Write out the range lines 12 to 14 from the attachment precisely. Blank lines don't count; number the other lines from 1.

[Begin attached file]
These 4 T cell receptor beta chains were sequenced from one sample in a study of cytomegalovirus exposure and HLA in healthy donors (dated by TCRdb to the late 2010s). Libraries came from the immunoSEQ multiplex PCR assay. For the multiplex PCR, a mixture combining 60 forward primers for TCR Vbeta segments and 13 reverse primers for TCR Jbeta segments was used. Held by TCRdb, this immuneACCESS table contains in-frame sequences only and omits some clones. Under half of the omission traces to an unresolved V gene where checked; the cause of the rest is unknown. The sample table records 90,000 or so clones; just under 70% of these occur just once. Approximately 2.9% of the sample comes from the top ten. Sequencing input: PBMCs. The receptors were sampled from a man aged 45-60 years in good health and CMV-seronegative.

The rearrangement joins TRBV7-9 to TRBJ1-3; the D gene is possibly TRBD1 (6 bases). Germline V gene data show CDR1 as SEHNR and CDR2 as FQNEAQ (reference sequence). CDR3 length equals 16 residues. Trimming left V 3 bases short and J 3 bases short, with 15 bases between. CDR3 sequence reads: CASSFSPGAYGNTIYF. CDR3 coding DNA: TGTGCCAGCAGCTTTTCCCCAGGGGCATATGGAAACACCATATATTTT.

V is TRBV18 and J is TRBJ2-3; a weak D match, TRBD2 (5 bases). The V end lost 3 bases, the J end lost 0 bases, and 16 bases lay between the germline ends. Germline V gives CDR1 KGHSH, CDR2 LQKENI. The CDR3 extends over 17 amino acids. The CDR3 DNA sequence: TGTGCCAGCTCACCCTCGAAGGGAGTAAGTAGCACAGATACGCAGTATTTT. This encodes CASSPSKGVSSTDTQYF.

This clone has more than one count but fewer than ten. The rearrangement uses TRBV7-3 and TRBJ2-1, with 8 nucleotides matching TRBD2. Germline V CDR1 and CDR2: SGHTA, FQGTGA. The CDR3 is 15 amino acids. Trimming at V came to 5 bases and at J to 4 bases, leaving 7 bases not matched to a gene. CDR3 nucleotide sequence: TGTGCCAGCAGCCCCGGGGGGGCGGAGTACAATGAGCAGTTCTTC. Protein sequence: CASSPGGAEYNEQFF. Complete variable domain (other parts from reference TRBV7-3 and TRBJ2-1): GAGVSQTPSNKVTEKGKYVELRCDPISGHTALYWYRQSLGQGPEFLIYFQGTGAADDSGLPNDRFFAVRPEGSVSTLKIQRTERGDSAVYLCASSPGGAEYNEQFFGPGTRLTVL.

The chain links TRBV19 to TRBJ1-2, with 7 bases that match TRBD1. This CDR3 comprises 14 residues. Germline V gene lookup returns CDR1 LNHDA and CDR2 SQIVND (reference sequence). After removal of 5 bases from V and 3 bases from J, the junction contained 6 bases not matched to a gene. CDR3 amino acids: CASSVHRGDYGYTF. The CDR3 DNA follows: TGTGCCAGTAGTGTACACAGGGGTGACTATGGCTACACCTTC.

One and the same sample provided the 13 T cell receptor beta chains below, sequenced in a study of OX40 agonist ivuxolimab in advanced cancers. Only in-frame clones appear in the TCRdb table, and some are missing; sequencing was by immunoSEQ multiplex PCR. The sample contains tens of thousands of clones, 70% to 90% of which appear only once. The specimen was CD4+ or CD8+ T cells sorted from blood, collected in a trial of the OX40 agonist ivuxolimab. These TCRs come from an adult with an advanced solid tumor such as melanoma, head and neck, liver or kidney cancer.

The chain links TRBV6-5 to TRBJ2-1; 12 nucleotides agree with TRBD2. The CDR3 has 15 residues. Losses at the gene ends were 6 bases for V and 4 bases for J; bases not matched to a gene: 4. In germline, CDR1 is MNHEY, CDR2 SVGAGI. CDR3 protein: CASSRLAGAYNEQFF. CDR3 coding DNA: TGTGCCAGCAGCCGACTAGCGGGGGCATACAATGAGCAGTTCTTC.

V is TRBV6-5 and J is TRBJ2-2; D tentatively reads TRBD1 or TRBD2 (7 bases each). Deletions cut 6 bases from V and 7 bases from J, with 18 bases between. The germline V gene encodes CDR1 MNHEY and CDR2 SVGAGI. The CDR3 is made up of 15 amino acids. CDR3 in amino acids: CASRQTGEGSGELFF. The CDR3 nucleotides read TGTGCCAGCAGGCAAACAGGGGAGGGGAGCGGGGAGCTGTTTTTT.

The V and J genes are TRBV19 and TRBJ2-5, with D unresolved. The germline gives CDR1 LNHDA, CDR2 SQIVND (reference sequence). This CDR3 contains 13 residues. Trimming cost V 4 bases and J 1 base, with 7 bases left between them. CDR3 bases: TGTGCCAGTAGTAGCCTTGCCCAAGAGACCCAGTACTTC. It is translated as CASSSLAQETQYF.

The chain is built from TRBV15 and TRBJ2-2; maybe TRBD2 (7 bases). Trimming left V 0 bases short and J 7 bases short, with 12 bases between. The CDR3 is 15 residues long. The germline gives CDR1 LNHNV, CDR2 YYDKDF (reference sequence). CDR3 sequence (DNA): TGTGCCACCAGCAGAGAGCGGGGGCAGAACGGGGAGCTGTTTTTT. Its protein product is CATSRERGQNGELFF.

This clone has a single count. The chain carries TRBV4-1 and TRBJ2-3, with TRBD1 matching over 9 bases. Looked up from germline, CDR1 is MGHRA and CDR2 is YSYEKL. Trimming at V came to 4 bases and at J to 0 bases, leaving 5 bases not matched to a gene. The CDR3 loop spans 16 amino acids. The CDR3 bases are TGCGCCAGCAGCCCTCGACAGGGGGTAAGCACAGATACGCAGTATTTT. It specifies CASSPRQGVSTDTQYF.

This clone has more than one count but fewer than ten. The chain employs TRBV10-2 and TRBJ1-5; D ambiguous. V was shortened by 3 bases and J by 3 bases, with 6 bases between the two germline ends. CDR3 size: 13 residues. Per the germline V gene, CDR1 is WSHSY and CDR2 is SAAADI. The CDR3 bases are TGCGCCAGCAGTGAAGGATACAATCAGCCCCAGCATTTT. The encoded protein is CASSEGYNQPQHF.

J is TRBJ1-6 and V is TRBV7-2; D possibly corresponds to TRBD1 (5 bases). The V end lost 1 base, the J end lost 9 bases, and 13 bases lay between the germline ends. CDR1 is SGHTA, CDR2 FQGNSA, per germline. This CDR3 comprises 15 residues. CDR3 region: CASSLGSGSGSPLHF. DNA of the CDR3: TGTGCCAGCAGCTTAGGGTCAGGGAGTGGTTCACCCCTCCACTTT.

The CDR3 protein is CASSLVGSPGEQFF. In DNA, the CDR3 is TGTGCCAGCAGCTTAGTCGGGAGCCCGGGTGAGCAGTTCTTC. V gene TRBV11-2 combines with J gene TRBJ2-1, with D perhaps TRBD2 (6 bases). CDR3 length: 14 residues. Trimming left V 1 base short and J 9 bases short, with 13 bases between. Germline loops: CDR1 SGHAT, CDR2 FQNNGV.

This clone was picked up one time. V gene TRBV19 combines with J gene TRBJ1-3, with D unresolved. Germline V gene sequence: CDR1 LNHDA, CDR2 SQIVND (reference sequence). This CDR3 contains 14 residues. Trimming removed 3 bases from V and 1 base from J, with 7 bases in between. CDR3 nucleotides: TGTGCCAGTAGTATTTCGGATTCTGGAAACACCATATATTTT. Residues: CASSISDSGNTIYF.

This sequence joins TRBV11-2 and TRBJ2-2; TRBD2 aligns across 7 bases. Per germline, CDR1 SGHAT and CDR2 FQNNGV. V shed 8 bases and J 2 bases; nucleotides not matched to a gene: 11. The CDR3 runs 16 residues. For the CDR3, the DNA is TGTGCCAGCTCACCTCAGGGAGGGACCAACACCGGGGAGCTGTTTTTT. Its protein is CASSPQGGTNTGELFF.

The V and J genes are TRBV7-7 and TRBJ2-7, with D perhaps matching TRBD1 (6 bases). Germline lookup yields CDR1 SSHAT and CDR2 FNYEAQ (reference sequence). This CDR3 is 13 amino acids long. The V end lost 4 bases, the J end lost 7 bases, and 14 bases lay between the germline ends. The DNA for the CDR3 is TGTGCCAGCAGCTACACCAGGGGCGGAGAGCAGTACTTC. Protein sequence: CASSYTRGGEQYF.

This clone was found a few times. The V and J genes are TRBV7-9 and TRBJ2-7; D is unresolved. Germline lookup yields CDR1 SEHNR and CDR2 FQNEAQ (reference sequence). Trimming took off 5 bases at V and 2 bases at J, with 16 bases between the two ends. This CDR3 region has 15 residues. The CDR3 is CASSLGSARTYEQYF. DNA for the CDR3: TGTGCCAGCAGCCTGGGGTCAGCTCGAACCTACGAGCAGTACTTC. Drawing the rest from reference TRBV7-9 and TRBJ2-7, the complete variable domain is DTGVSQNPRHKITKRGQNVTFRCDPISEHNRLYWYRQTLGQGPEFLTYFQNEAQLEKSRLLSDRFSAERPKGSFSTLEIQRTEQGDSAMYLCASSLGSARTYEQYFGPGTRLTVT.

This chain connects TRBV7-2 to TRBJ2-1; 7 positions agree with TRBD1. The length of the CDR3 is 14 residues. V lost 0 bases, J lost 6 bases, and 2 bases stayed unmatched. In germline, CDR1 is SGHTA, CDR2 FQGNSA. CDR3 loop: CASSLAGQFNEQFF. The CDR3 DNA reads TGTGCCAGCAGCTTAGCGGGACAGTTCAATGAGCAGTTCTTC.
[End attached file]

This clone has more than one count but fewer than ten. The chain employs TRBV10-2 and TRBJ1-5; D ambiguous. V was shortened by 3 bases and J by 3 bases, with 6 bases between the two germline ends. CDR3 size: 13 residues. Per the germline V gene, CDR1 is WSHSY and CDR2 is SAAADI. The CDR3 bases are TGCGCCAGCAGTGAAGGATACAATCAGCCCCAGCATTTT. The encoded protein is CASSEGYNQPQHF.

J is TRBJ1-6 and V is TRBV7-2; D possibly corresponds to TRBD1 (5 bases). The V end lost 1 base, the J end lost 9 bases, and 13 bases lay between the germline ends. CDR1 is SGHTA, CDR2 FQGNSA, per germline. This CDR3 comprises 15 residues. CDR3 region: CASSLGSGSGSPLHF. DNA of the CDR3: TGTGCCAGCAGCTTAGGGTCAGGGAGTGGTTCACCCCTCCACTTT.

The CDR3 protein is CASSLVGSPGEQFF. In DNA, the CDR3 is TGTGCCAGCAGCTTAGTCGGGAGCCCGGGTGAGCAGTTCTTC. V gene TRBV11-2 combines with J gene TRBJ2-1, with D perhaps TRBD2 (6 bases). CDR3 length: 14 residues. Trimming left V 1 base short and J 9 bases short, with 13 bases between. Germline loops: CDR1 SGHAT, CDR2 FQNNGV.